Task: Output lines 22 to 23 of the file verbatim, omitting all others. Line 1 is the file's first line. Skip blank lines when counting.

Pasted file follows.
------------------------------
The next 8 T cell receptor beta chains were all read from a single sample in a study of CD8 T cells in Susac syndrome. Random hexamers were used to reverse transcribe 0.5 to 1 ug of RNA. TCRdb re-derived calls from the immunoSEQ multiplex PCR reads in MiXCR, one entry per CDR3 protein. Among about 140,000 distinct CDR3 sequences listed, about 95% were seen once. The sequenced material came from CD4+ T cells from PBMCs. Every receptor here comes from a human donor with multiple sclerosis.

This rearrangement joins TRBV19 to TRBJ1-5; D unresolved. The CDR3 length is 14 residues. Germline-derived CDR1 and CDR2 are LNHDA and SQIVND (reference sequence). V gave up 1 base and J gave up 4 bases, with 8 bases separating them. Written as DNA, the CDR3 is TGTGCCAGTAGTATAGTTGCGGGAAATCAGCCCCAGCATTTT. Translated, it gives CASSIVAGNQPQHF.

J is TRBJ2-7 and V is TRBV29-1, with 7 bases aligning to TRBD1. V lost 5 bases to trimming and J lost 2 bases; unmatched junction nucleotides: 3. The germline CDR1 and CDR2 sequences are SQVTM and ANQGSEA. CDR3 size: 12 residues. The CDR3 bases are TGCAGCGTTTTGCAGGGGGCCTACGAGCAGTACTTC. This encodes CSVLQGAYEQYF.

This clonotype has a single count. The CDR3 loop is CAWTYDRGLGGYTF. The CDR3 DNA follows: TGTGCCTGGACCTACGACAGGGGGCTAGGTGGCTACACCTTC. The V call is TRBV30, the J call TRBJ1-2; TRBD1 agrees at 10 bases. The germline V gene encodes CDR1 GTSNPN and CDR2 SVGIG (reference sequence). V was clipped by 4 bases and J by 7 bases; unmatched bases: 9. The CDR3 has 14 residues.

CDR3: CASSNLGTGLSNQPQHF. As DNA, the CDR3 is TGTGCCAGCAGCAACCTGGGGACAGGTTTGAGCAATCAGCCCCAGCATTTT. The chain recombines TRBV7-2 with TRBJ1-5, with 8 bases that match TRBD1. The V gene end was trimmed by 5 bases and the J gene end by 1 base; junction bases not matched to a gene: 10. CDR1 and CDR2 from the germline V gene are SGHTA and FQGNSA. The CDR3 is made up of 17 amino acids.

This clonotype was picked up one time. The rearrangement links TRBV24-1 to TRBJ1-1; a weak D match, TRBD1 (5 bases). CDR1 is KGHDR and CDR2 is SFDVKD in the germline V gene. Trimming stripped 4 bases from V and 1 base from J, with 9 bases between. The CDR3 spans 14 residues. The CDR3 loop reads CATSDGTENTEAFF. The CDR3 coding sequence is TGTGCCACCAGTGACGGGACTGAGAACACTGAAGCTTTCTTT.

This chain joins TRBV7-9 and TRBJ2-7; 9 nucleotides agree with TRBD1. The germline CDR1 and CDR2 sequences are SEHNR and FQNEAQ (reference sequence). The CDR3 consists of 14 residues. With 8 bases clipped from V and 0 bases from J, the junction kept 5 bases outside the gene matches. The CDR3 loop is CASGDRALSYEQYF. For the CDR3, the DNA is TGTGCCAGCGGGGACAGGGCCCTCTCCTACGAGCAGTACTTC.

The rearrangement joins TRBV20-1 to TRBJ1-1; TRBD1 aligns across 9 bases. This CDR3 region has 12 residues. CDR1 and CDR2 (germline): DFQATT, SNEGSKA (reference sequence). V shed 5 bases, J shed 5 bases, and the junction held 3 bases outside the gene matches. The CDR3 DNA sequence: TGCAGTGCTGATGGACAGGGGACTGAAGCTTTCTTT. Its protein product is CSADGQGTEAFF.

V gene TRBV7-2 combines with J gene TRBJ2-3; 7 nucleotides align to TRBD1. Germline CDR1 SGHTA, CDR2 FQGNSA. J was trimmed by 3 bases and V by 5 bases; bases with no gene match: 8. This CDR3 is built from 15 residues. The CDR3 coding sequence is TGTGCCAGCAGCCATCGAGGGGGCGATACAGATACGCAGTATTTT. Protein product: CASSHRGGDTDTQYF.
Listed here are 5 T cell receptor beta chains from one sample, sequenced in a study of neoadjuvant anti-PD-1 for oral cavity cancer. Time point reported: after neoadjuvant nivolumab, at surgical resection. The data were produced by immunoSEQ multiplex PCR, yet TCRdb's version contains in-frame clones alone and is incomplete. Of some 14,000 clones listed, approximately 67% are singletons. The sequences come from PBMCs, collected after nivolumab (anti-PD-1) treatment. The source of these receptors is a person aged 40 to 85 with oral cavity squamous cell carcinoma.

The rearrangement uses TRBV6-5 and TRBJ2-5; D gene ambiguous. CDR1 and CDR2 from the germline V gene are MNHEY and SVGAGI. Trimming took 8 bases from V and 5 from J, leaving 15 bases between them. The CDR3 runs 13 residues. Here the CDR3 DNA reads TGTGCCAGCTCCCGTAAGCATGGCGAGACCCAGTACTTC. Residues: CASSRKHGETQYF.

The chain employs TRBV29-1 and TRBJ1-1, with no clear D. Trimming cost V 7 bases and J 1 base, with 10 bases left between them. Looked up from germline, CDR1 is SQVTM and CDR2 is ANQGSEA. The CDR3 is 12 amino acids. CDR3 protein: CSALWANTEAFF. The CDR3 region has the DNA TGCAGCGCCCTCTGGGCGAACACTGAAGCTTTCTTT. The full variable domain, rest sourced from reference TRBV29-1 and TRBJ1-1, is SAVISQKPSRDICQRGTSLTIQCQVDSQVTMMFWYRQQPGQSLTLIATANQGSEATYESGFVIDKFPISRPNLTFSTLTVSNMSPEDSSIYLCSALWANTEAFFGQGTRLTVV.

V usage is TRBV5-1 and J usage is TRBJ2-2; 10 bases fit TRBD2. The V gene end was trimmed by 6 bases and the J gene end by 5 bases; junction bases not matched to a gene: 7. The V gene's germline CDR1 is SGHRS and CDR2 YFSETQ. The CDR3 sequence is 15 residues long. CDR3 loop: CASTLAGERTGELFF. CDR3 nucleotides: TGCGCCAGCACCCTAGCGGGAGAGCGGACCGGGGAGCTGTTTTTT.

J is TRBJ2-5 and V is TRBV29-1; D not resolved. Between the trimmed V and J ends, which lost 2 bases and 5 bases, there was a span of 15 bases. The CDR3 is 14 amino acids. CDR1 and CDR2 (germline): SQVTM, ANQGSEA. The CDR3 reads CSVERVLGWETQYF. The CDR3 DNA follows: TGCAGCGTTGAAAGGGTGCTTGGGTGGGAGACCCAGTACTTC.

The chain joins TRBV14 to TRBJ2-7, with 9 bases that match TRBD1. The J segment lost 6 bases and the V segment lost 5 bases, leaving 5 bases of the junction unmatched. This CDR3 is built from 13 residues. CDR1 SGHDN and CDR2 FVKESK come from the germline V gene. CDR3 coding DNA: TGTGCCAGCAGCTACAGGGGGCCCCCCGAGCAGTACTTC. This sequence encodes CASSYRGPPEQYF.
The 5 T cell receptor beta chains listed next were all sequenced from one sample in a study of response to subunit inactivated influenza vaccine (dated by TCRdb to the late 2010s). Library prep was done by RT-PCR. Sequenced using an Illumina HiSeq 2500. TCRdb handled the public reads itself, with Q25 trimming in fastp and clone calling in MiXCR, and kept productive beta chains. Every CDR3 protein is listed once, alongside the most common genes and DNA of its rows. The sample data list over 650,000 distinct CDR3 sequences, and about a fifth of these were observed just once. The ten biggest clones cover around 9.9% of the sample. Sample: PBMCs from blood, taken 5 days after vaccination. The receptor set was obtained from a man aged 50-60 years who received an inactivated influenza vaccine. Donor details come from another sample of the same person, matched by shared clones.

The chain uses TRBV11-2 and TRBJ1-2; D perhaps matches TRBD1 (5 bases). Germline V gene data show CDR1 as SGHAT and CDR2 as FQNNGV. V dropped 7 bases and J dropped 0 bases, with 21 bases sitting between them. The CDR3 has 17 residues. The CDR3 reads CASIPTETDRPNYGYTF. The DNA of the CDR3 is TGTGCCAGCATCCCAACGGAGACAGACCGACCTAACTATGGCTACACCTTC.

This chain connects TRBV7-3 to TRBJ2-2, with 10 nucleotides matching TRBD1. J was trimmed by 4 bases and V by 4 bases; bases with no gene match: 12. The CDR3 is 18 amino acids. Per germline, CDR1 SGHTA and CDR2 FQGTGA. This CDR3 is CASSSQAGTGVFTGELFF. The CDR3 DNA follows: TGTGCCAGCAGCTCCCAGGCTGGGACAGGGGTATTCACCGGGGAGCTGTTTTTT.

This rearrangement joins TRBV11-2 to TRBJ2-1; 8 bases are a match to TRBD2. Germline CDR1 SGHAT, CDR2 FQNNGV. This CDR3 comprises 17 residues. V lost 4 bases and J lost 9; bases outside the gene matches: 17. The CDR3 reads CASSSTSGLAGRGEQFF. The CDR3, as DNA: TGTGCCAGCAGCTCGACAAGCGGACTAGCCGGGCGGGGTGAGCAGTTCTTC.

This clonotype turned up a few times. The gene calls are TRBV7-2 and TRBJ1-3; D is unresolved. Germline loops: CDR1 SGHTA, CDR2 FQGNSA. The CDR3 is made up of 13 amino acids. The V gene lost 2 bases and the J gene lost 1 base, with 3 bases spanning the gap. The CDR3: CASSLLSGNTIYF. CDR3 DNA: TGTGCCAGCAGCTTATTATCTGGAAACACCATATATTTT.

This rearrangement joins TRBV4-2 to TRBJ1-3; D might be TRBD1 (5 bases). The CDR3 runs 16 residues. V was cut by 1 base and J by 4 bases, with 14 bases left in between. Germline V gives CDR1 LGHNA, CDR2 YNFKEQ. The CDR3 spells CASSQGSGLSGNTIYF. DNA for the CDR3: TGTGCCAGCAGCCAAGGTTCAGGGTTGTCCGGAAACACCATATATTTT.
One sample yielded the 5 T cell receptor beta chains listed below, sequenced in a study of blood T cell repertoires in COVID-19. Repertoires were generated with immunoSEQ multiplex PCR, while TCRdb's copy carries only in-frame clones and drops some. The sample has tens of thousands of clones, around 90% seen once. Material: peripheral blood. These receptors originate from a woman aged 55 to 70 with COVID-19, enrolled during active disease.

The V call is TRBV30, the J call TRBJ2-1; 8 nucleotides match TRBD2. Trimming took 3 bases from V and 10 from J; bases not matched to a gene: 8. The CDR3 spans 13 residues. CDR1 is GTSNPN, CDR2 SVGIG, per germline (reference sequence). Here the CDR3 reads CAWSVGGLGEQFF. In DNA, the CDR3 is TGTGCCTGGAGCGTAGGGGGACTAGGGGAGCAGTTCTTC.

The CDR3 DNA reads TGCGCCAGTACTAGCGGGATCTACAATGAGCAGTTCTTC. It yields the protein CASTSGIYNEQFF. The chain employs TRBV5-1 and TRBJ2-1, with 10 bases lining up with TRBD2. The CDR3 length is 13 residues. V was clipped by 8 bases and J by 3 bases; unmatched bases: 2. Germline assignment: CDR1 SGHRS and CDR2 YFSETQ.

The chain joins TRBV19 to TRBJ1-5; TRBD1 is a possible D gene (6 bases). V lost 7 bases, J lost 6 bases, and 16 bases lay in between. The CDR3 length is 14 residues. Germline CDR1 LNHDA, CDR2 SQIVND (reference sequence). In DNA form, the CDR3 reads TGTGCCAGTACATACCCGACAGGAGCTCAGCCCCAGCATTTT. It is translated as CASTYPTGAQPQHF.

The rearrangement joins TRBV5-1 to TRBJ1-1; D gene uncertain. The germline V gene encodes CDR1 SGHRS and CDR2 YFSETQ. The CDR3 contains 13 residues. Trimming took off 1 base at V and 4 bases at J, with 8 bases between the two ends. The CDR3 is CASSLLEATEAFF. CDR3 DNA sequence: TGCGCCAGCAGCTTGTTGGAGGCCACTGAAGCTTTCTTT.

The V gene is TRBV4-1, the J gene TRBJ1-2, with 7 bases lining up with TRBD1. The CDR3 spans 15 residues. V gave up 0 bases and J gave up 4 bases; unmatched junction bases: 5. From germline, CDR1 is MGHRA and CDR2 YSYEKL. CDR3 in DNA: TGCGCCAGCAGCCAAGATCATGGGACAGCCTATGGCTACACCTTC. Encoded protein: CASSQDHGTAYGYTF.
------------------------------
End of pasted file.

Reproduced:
One sample yielded the 5 T cell receptor beta chains listed below, sequenced in a study of blood T cell repertoires in COVID-19. Repertoires were generated with immunoSEQ multiplex PCR, while TCRdb's copy carries only in-frame clones and drops some. The sample has tens of thousands of clones, around 90% seen once. Material: peripheral blood. These receptors originate from a woman aged 55 to 70 with COVID-19, enrolled during active disease.

The V call is TRBV30, the J call TRBJ2-1; 8 nucleotides match TRBD2. Trimming took 3 bases from V and 10 from J; bases not matched to a gene: 8. The CDR3 spans 13 residues. CDR1 is GTSNPN, CDR2 SVGIG, per germline (reference sequence). Here the CDR3 reads CAWSVGGLGEQFF. In DNA, the CDR3 is TGTGCCTGGAGCGTAGGGGGACTAGGGGAGCAGTTCTTC.